Monday, August 31, 2009

Media Matters Daily Summary 08-31-09

McCaughey returns to CNBC with another false health care attack
On CNBC, serial misinformer Betsy McCaughey again advanced a falsehood about health care reform, claiming that the "legislation that's now in Congress will force everyone under age 65 to buy the same one-size-fits-all government plan" and that "Page 16" of the House bill "says you must be enrolled in a qualified plan." In fact, McCaughey's claims are false; the provision she referred to does not require anyone to give up their private individual health insurance plan. Read More

Wash. Post claim that KSM "cooperated after waterboarding" undermined by reporting from same article
An August 29 Washington Post article charged that Khalid Shaikh Mohammed "cooperated" with the CIA "after waterboarding" and that this occurred "to an extraordinary extent, only when his spirit was broken in the month after his capture March 1, 2003, as the [CIA] inspector general's report and other documents released this week indicate." However, these claims are undermined by reporting elsewhere in the article, which notes that Mohammed gave false information during waterboarding and that the CIA inspector general who investigated the CIA's interrogation programs could not "reach definitive conclusions about the effectiveness of particular interrogation methods." Read More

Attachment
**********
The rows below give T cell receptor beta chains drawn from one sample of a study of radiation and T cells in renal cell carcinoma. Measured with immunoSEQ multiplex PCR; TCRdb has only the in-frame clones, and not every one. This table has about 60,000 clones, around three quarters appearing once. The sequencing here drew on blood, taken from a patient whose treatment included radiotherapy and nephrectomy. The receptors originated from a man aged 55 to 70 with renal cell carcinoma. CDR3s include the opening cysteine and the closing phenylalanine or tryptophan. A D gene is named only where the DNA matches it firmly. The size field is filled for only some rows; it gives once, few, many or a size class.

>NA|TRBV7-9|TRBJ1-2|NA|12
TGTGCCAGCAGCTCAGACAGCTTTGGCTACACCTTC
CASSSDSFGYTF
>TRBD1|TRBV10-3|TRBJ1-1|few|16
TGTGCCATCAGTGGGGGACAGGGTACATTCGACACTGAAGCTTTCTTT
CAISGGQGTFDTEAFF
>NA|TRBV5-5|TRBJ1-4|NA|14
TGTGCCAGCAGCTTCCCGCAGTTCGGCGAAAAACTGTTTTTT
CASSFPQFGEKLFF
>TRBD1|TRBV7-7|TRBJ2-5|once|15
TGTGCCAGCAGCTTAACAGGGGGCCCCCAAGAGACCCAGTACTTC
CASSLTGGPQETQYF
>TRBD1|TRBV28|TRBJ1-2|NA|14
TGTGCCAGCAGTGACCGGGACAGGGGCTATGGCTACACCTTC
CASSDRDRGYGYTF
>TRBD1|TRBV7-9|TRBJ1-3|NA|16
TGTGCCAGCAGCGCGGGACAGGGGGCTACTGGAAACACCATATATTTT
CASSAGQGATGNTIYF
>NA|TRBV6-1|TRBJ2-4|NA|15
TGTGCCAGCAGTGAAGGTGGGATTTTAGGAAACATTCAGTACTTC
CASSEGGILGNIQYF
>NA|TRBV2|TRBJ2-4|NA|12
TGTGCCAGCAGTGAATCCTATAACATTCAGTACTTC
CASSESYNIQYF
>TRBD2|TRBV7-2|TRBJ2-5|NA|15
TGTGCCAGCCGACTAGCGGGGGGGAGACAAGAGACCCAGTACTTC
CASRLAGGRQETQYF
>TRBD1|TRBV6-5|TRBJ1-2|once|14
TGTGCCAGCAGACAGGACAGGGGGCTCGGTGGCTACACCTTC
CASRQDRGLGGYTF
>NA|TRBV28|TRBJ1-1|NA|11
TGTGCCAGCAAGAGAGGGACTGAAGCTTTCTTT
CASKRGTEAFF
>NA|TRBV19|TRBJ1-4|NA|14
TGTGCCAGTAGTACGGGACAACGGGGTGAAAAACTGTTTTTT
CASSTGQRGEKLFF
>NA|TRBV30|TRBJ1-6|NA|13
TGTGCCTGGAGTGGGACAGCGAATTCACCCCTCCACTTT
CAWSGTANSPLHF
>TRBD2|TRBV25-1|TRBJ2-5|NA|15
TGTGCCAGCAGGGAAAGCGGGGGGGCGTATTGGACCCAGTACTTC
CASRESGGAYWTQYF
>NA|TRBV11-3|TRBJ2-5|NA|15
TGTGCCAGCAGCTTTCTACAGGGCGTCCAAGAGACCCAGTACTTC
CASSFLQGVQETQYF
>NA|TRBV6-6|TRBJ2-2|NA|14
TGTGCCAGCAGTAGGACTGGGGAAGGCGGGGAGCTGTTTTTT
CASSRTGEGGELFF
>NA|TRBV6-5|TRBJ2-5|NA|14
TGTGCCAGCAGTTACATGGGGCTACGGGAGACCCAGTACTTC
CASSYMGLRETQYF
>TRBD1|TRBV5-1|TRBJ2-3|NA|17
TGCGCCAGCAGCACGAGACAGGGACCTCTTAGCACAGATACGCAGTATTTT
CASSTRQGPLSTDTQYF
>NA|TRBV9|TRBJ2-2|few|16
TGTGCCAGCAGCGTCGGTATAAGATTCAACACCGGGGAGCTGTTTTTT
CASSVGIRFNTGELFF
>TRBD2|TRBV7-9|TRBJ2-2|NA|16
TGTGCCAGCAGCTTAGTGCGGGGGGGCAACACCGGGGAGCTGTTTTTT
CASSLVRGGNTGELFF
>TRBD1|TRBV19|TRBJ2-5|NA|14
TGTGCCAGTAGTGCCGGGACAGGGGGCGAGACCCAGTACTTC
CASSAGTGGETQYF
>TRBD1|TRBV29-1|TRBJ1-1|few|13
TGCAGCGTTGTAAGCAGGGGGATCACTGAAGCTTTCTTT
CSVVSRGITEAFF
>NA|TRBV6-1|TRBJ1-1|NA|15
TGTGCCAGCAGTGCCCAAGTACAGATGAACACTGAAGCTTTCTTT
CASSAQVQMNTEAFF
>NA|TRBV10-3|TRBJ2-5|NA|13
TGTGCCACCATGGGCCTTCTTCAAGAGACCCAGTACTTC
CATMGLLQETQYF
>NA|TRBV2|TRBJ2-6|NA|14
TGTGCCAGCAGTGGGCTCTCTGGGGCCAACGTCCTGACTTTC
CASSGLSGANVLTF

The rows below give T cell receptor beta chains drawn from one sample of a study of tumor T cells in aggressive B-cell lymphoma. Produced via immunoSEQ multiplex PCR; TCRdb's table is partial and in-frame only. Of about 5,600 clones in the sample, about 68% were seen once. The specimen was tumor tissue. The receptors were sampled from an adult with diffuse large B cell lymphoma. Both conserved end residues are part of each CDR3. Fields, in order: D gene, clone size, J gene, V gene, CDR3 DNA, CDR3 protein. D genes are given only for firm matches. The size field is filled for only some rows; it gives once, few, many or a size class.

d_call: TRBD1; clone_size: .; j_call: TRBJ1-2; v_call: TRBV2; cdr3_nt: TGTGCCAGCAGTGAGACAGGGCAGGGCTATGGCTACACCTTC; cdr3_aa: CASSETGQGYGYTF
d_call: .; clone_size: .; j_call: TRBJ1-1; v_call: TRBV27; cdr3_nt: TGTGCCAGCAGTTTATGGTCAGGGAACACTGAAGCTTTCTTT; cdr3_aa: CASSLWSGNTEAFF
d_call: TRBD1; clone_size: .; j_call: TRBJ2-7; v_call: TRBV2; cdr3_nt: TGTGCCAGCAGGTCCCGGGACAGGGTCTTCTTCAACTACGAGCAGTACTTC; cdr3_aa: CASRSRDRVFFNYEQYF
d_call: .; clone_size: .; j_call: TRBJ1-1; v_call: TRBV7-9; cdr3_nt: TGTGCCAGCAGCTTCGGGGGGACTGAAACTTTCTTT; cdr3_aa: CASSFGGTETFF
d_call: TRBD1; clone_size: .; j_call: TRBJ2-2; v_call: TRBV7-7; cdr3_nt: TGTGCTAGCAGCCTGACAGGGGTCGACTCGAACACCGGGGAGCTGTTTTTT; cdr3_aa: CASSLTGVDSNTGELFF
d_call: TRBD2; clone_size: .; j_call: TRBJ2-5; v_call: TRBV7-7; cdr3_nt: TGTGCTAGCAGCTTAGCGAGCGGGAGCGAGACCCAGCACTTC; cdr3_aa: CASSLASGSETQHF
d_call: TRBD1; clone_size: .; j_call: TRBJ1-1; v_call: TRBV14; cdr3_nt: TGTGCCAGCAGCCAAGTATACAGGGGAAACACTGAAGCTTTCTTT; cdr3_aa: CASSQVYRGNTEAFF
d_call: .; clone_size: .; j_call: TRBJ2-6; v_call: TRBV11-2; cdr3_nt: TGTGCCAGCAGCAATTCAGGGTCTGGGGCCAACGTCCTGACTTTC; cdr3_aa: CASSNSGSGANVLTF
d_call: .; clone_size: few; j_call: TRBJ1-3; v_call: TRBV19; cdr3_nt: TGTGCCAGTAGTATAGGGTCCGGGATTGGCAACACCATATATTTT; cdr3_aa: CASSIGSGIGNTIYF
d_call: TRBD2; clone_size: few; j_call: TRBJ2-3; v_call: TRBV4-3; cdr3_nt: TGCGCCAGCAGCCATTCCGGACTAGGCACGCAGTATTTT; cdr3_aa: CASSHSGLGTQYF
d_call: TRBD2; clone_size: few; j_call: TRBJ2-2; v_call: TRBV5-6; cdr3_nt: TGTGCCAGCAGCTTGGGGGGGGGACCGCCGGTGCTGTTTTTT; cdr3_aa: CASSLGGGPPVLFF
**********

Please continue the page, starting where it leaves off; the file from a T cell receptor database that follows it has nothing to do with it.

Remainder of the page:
Following Wash. Post article, conservative media advance falsehood that CIA documents prove interrogation techniques worked
Citing a misleading Washington Post article that stated that alleged 9-11 mastermind Khalid Shaikh Mohammed became cooperative after being subjected to waterboarding, sleep deprivation, and other interrogation techniques, conservative media have advanced the falsehood that three recently released 2004 CIA documents prove that these enhanced interrogation techniques (EITs) were necessary to gain valuable intelligence. In fact, two CIA memos on the value of intelligence obtained from detainees do not discuss interrogation techniques, and a CIA inspector general's (IG) report of the CIA's interrogation program stated that "[t]he effectiveness of particular interrogation techniques in eliciting information that might not otherwise have been obtained cannot be easily measured." Read More

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